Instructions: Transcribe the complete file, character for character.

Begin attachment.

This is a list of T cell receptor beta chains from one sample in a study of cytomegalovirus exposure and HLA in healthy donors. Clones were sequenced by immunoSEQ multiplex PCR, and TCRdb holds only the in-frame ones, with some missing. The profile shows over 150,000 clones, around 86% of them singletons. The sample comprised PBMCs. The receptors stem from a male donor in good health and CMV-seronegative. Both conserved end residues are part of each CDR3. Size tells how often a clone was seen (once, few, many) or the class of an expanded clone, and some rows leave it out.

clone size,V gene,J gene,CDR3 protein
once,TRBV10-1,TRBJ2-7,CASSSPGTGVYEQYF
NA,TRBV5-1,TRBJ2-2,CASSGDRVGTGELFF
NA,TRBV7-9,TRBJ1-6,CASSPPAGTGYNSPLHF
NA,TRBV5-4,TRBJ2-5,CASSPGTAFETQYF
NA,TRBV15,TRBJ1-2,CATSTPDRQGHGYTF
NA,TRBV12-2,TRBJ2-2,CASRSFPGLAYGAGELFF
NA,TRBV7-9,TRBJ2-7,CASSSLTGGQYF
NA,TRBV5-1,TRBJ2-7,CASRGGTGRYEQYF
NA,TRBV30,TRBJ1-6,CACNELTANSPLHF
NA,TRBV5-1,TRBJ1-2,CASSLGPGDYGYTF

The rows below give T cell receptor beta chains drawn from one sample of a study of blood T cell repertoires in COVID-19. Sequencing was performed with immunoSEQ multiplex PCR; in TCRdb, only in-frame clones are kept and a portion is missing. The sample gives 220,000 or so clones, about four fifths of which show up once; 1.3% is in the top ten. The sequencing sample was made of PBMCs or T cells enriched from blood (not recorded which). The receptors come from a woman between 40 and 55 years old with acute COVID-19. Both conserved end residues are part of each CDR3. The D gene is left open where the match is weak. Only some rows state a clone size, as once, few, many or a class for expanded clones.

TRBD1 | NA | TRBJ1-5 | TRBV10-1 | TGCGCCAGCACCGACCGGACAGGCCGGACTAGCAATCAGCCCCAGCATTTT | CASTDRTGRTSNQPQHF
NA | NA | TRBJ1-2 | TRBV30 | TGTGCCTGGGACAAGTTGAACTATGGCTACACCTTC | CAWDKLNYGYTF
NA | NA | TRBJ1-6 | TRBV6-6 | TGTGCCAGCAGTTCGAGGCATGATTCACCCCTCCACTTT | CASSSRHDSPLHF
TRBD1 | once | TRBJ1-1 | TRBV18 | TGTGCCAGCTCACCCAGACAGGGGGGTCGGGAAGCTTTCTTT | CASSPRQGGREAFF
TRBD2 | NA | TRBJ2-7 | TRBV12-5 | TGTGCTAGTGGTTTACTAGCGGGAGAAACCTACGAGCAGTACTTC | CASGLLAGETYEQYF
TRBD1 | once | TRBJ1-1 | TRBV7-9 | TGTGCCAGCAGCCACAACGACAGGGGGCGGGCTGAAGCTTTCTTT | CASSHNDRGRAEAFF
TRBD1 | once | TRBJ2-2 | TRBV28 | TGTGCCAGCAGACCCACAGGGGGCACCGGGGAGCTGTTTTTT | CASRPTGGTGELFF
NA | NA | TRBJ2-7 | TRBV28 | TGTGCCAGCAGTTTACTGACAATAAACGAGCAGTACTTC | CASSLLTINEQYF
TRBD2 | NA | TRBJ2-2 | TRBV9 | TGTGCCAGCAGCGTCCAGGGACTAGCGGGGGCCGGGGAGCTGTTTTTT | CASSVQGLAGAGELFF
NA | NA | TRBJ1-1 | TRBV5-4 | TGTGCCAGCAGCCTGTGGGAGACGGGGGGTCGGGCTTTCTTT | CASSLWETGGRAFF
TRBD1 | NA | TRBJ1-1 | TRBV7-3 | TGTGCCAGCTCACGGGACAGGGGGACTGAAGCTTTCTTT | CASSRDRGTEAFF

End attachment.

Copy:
This is a list of T cell receptor beta chains from one sample in a study of cytomegalovirus exposure and HLA in healthy donors. Clones were sequenced by immunoSEQ multiplex PCR, and TCRdb holds only the in-frame ones, with some missing. The profile shows over 150,000 clones, around 86% of them singletons. The sample comprised PBMCs. The receptors stem from a male donor in good health and CMV-seronegative. Both conserved end residues are part of each CDR3. Size tells how often a clone was seen (once, few, many) or the class of an expanded clone, and some rows leave it out.

clone size,V gene,J gene,CDR3 protein
once,TRBV10-1,TRBJ2-7,CASSSPGTGVYEQYF
NA,TRBV5-1,TRBJ2-2,CASSGDRVGTGELFF
NA,TRBV7-9,TRBJ1-6,CASSPPAGTGYNSPLHF
NA,TRBV5-4,TRBJ2-5,CASSPGTAFETQYF
NA,TRBV15,TRBJ1-2,CATSTPDRQGHGYTF
NA,TRBV12-2,TRBJ2-2,CASRSFPGLAYGAGELFF
NA,TRBV7-9,TRBJ2-7,CASSSLTGGQYF
NA,TRBV5-1,TRBJ2-7,CASRGGTGRYEQYF
NA,TRBV30,TRBJ1-6,CACNELTANSPLHF
NA,TRBV5-1,TRBJ1-2,CASSLGPGDYGYTF

The rows below give T cell receptor beta chains drawn from one sample of a study of blood T cell repertoires in COVID-19. Sequencing was performed with immunoSEQ multiplex PCR; in TCRdb, only in-frame clones are kept and a portion is missing. The sample gives 220,000 or so clones, about four fifths of which show up once; 1.3% is in the top ten. The sequencing sample was made of PBMCs or T cells enriched from blood (not recorded which). The receptors come from a woman between 40 and 55 years old with acute COVID-19. Both conserved end residues are part of each CDR3. The D gene is left open where the match is weak. Only some rows state a clone size, as once, few, many or a class for expanded clones.

TRBD1 | NA | TRBJ1-5 | TRBV10-1 | TGCGCCAGCACCGACCGGACAGGCCGGACTAGCAATCAGCCCCAGCATTTT | CASTDRTGRTSNQPQHF
NA | NA | TRBJ1-2 | TRBV30 | TGTGCCTGGGACAAGTTGAACTATGGCTACACCTTC | CAWDKLNYGYTF
NA | NA | TRBJ1-6 | TRBV6-6 | TGTGCCAGCAGTTCGAGGCATGATTCACCCCTCCACTTT | CASSSRHDSPLHF
TRBD1 | once | TRBJ1-1 | TRBV18 | TGTGCCAGCTCACCCAGACAGGGGGGTCGGGAAGCTTTCTTT | CASSPRQGGREAFF
TRBD2 | NA | TRBJ2-7 | TRBV12-5 | TGTGCTAGTGGTTTACTAGCGGGAGAAACCTACGAGCAGTACTTC | CASGLLAGETYEQYF
TRBD1 | once | TRBJ1-1 | TRBV7-9 | TGTGCCAGCAGCCACAACGACAGGGGGCGGGCTGAAGCTTTCTTT | CASSHNDRGRAEAFF
TRBD1 | once | TRBJ2-2 | TRBV28 | TGTGCCAGCAGACCCACAGGGGGCACCGGGGAGCTGTTTTTT | CASRPTGGTGELFF
NA | NA | TRBJ2-7 | TRBV28 | TGTGCCAGCAGTTTACTGACAATAAACGAGCAGTACTTC | CASSLLTINEQYF
TRBD2 | NA | TRBJ2-2 | TRBV9 | TGTGCCAGCAGCGTCCAGGGACTAGCGGGGGCCGGGGAGCTGTTTTTT | CASSVQGLAGAGELFF
NA | NA | TRBJ1-1 | TRBV5-4 | TGTGCCAGCAGCCTGTGGGAGACGGGGGGTCGGGCTTTCTTT | CASSLWETGGRAFF
TRBD1 | NA | TRBJ1-1 | TRBV7-3 | TGTGCCAGCTCACGGGACAGGGGGACTGAAGCTTTCTTT | CASSRDRGTEAFF